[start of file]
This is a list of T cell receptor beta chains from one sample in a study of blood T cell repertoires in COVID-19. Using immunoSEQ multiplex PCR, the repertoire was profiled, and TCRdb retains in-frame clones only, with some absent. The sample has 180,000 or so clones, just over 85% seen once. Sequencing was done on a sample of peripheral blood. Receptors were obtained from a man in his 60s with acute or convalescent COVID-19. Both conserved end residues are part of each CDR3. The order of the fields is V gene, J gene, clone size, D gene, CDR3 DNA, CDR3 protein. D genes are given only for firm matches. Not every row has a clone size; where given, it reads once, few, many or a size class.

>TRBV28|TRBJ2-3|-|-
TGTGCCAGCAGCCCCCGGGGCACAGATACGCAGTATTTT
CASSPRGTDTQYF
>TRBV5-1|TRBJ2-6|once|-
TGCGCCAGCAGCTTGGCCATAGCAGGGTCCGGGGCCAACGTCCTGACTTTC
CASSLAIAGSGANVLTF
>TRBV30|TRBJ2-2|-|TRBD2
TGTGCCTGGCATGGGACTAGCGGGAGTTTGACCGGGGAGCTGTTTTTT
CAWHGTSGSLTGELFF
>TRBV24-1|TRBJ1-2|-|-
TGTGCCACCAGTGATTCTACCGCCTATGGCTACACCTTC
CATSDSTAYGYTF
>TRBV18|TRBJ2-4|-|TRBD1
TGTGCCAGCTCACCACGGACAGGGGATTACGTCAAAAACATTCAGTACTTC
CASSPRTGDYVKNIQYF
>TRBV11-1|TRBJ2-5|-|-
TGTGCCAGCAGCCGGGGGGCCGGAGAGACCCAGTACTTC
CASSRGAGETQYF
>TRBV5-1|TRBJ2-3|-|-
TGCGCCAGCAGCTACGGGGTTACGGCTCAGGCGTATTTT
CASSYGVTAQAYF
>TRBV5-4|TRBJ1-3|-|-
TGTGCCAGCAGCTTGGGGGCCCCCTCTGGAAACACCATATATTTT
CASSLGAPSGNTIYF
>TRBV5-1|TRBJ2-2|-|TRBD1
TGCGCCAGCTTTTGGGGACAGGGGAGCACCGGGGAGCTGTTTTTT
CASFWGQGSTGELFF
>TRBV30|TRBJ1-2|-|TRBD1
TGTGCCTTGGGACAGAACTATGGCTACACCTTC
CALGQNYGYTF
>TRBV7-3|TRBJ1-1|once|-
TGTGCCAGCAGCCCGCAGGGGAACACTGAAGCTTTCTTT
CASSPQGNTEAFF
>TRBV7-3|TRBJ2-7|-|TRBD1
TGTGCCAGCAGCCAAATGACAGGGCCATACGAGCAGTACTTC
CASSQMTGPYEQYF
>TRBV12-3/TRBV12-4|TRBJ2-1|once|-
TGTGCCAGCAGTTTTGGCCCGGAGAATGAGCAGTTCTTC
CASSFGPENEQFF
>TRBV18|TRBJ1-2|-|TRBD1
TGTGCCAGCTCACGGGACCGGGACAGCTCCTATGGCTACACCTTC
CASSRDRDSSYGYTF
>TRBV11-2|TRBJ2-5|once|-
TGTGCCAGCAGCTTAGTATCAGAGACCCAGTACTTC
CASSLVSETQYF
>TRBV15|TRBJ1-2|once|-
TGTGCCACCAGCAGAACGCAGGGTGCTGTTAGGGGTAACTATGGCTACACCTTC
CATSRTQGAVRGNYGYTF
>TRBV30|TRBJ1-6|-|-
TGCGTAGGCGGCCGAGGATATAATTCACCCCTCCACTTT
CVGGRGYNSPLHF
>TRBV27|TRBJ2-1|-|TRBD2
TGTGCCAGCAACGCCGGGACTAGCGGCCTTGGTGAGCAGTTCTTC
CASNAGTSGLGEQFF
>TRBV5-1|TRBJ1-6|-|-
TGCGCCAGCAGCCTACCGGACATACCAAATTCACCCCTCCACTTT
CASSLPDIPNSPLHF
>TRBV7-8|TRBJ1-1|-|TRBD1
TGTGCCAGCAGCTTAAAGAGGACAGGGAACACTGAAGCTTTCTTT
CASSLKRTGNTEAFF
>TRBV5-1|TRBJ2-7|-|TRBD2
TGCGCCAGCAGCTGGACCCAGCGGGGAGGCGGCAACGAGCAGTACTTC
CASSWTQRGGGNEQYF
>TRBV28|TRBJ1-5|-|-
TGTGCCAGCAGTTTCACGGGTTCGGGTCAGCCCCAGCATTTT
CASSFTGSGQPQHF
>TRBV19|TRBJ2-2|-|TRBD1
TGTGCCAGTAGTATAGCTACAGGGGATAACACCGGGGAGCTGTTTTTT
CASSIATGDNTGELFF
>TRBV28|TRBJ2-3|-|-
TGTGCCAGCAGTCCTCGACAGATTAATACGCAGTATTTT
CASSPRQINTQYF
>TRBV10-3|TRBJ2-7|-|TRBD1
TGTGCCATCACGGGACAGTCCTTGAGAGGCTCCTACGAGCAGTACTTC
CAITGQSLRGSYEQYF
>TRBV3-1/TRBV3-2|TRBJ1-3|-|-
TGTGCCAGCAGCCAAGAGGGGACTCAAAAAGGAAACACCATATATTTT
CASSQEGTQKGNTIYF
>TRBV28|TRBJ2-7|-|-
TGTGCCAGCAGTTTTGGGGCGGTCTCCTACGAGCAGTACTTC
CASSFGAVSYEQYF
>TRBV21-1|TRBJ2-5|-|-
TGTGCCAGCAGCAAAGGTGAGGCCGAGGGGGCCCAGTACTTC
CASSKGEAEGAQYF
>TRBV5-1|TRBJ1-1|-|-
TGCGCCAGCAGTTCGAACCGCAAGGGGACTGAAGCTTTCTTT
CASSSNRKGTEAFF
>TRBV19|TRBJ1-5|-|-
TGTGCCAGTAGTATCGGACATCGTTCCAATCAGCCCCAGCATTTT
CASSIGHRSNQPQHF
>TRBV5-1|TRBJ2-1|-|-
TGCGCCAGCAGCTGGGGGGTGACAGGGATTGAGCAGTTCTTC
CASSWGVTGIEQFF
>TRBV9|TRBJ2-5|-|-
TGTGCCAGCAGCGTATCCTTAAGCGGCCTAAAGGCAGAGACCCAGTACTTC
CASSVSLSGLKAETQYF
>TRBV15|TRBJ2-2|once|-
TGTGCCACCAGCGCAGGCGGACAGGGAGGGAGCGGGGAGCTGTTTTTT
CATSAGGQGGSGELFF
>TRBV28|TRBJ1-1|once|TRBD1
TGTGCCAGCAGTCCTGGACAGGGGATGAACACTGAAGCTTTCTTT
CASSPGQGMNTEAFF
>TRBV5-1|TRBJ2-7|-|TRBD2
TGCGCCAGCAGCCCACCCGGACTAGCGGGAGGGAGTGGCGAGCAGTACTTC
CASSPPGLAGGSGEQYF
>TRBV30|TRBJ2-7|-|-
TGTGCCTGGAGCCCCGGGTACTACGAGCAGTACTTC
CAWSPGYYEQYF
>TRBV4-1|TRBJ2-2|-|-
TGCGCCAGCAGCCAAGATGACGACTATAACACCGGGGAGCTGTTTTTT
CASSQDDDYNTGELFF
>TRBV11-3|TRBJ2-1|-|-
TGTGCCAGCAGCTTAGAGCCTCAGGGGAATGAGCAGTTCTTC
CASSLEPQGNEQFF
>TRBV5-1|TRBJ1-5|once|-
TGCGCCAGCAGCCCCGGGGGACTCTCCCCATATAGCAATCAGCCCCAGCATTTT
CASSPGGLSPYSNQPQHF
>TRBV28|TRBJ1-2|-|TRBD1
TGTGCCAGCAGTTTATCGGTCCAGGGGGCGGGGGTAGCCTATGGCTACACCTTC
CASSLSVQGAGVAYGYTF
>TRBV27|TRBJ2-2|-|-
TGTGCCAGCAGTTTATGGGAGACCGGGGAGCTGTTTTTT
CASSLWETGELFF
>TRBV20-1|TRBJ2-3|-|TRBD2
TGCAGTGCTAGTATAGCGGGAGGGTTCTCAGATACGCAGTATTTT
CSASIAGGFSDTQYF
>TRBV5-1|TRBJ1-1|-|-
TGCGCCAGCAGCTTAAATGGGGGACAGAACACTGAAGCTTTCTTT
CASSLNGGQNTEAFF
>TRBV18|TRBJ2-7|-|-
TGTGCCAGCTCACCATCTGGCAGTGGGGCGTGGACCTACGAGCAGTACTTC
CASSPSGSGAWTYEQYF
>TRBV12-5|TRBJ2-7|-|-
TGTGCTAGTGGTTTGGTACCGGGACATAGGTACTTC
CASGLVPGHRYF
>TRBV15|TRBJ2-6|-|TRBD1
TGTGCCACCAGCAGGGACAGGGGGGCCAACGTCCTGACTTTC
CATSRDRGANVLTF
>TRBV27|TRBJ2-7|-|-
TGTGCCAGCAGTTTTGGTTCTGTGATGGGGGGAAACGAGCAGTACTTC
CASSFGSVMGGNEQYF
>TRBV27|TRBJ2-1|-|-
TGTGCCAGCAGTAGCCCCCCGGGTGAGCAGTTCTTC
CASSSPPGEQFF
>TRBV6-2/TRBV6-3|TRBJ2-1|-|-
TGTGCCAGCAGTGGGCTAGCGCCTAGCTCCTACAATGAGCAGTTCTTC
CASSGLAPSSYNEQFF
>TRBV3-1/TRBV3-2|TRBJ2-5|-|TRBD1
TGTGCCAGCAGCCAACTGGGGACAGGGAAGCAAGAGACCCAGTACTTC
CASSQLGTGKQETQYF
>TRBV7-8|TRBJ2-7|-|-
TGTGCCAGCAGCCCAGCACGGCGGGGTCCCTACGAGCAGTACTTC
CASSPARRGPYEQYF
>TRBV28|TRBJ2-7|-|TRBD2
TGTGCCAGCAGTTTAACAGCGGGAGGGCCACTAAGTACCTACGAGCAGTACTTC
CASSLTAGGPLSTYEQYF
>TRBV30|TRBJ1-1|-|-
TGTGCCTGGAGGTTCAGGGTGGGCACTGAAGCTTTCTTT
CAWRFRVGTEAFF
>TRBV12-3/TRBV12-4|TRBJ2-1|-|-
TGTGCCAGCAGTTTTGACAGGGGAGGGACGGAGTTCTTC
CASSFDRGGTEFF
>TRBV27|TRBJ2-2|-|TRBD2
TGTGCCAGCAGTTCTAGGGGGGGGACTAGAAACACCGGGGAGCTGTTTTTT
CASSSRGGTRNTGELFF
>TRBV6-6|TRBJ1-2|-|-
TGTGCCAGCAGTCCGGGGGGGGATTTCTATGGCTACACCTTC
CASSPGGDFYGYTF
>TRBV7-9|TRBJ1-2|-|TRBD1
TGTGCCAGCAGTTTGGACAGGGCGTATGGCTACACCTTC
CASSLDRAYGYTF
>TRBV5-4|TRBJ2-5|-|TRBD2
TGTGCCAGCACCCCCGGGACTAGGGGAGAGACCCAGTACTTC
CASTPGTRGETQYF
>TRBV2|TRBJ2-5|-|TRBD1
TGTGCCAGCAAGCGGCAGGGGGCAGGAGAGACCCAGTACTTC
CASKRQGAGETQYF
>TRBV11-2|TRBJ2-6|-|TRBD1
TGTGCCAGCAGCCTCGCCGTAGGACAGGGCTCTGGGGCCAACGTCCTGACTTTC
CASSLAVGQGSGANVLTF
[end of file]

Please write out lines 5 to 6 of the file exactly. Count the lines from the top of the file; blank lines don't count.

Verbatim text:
>TRBV5-1|TRBJ2-6|once|-
TGCGCCAGCAGCTTGGCCATAGCAGGGTCCGGGGCCAACGTCCTGACTTTC